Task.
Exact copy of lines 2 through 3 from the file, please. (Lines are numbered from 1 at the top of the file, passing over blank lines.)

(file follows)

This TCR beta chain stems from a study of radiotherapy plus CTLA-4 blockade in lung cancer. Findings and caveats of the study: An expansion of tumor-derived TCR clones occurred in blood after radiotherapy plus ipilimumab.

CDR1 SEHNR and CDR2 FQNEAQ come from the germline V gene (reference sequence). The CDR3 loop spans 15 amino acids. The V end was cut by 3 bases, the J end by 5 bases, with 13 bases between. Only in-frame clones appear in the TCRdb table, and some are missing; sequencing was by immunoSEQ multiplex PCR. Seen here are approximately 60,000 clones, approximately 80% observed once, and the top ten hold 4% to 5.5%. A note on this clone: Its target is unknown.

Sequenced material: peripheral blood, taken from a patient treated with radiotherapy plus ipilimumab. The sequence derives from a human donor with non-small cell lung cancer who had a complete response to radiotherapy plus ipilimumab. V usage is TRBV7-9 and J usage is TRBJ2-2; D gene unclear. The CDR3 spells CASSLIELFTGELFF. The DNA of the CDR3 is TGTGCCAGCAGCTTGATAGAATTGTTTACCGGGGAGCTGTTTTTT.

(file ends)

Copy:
CDR1 SEHNR and CDR2 FQNEAQ come from the germline V gene (reference sequence). The CDR3 loop spans 15 amino acids. The V end was cut by 3 bases, the J end by 5 bases, with 13 bases between. Only in-frame clones appear in the TCRdb table, and some are missing; sequencing was by immunoSEQ multiplex PCR. Seen here are approximately 60,000 clones, approximately 80% observed once, and the top ten hold 4% to 5.5%. A note on this clone: Its target is unknown.

Sequenced material: peripheral blood, taken from a patient treated with radiotherapy plus ipilimumab. The sequence derives from a human donor with non-small cell lung cancer who had a complete response to radiotherapy plus ipilimumab. V usage is TRBV7-9 and J usage is TRBJ2-2; D gene unclear. The CDR3 spells CASSLIELFTGELFF. The DNA of the CDR3 is TGTGCCAGCAGCTTGATAGAATTGTTTACCGGGGAGCTGTTTTTT.